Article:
Kids need fathers who play. Playing is good for their souls. Playing bonds dads with their kids. My theory is that the lack of active play during Covid was a contributor to the anxiety that a lot of kids feel.
Sadly, too many fathers have never been taught some of the simple fundamentals of rough-housing with their kids. This was one of the highlights of my life when my kids were young. And now that they have kids of their own, I’ve got a new generation to throw around.
The photo above is of me and the kiddos in a pool 32 years ago. If you’ve got a pool, or a playground nearby, that’s the best. Ours loved to be thrown off my shoulders into the deep end.
But you really don’t need anything to delight your children. Here are some basic things that dads (and moms) can try out anywhere around the house where there’s a little space.
Here I’m hoisting Marston onto my shoulders. From there you can race around chasing the other kids.
Ride Away to Boston
You can start your babies out with this one. You say some kind of nursery rhyme like “Ride away to Boston…” (check out this list of “bouncy rhymes”). Here, Remy and Shoshi are doubling up. They are getting a little old for this one, but still love it.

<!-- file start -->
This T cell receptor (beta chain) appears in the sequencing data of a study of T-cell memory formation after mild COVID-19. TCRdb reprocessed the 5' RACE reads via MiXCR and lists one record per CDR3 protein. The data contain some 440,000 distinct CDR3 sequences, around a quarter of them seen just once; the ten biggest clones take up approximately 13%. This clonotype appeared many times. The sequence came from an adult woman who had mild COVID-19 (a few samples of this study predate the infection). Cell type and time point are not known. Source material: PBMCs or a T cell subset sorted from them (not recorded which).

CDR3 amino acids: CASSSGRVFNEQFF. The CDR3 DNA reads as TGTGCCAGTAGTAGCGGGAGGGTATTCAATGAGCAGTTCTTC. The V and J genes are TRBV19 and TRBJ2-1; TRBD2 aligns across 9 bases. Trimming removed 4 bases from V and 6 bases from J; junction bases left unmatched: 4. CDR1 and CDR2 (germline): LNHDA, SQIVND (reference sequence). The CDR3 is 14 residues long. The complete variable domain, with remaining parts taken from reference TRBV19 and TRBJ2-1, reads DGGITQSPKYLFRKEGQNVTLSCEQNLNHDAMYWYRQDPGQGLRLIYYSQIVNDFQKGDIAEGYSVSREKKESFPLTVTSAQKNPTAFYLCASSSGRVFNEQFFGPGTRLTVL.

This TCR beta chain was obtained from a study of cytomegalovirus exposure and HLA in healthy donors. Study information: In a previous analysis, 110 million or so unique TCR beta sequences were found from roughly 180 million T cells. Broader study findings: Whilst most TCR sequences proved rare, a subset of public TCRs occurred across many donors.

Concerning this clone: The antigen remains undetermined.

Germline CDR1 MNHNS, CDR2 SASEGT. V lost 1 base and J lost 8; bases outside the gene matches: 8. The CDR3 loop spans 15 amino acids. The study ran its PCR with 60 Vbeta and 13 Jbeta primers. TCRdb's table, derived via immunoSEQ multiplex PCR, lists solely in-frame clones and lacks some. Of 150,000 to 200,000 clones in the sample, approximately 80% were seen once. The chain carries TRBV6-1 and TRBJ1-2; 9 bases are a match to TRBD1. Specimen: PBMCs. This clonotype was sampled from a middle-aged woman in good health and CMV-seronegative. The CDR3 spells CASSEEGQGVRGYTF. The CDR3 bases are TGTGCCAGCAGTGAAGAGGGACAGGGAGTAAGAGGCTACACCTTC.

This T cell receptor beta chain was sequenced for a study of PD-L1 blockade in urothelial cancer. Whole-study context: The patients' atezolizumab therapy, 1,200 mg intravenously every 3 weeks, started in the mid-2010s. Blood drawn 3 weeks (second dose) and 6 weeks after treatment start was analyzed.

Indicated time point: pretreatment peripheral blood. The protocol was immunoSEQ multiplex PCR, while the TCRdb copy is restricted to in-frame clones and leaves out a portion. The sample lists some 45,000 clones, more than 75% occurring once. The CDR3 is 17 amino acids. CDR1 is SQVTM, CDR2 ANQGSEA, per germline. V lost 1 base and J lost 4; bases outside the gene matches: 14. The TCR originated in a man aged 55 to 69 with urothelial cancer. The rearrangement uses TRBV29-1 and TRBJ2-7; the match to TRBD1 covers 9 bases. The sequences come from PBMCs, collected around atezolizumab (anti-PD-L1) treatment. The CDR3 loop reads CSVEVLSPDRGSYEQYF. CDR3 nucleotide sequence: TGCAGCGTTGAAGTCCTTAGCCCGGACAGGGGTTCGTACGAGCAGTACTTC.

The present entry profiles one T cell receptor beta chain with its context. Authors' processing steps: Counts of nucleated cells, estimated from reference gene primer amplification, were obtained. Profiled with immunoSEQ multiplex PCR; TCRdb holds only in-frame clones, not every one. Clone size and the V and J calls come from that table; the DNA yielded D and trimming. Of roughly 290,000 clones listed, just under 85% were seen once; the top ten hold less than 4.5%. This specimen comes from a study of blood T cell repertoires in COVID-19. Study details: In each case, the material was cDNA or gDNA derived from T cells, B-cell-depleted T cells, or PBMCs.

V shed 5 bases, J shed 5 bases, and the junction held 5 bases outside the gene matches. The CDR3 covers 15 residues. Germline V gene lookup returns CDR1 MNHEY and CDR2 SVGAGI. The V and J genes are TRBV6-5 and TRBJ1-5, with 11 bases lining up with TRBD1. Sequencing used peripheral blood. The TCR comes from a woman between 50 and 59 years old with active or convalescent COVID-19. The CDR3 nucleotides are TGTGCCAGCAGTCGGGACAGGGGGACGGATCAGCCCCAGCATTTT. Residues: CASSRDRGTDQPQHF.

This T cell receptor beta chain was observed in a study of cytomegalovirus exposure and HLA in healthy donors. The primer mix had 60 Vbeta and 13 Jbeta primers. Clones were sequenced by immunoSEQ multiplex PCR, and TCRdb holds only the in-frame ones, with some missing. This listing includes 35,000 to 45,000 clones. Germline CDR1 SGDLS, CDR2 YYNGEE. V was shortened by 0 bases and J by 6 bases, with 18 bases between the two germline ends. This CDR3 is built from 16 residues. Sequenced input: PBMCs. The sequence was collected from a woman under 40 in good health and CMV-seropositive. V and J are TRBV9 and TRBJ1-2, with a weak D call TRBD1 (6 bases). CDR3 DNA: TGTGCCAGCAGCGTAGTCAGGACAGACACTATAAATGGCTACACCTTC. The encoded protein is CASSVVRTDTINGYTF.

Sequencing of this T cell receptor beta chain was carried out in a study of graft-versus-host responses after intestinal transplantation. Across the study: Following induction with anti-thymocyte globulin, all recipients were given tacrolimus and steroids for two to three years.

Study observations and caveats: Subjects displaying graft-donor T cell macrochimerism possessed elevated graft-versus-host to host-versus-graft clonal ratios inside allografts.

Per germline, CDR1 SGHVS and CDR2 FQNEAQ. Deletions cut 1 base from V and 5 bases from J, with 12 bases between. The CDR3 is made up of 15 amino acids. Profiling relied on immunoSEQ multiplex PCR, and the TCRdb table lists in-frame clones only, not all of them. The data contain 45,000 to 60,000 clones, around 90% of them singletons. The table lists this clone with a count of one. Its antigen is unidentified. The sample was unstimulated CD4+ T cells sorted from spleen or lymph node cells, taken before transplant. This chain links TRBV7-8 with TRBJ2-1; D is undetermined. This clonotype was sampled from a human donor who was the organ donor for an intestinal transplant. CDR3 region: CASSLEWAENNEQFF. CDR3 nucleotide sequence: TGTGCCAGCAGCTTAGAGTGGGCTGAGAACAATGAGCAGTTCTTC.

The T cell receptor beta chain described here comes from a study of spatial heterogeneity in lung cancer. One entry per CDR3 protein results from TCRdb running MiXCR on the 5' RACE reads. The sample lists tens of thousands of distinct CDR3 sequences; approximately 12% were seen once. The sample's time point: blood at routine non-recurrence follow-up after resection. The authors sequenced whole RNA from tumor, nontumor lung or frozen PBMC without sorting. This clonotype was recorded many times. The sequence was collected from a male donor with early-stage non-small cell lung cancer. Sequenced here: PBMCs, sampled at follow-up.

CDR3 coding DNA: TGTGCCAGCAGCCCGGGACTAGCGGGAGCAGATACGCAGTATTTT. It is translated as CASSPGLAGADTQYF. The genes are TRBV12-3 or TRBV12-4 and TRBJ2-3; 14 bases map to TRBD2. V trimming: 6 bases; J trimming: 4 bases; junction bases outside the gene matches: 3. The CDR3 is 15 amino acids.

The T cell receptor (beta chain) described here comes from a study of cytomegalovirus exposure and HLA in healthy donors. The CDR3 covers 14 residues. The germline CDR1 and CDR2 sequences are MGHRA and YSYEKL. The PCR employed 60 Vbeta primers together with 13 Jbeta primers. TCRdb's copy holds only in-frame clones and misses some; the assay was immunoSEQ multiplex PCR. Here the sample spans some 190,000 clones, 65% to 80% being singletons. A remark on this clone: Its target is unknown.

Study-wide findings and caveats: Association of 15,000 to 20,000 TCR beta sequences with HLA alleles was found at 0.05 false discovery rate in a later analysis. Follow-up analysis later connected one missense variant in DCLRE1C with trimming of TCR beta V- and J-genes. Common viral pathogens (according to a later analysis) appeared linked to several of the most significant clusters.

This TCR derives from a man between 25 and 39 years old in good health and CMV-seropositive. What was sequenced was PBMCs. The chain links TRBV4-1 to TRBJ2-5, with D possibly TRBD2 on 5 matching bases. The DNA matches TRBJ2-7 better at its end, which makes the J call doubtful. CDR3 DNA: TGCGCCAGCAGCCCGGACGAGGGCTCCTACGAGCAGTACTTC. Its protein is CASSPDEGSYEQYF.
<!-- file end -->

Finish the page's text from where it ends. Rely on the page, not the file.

This is perhaps the most basic of the rug games we play. You can actually fit up to three on the horsey if your back is strong. I like to spice it up with special effects and features. For example, on one ride, the horsey will only go if the rider sings a song. And on another, the horsey jiggles the entire time. Kids love it when you throw in creative variations. Or, flip over on your back and play “airplane” by balancing them on your feet.
I like the more advanced games like “Helicopter.” A good helicopter ride brings the kind of smile and laughter to your kid’s face that Remy has here. Our best games were often ones that we invented out in the park. For example, in pushing them on the swing, I gave them 10 levels of pushing to choose from with 10 being “rocket speed” – a push requiring you to gradually push higher and higher until they are in danger of falling out.
Dads – it’s time to get out from behind your phone screens. Your kids need you! They need your rough-housing and laughter. Grandads – if dad isn’t up to it, then you’ve got to take up the slack. They will pay you back in hugs and smiles.
What games did your parents play with you that you still remember? Please share any favorites you’ve got.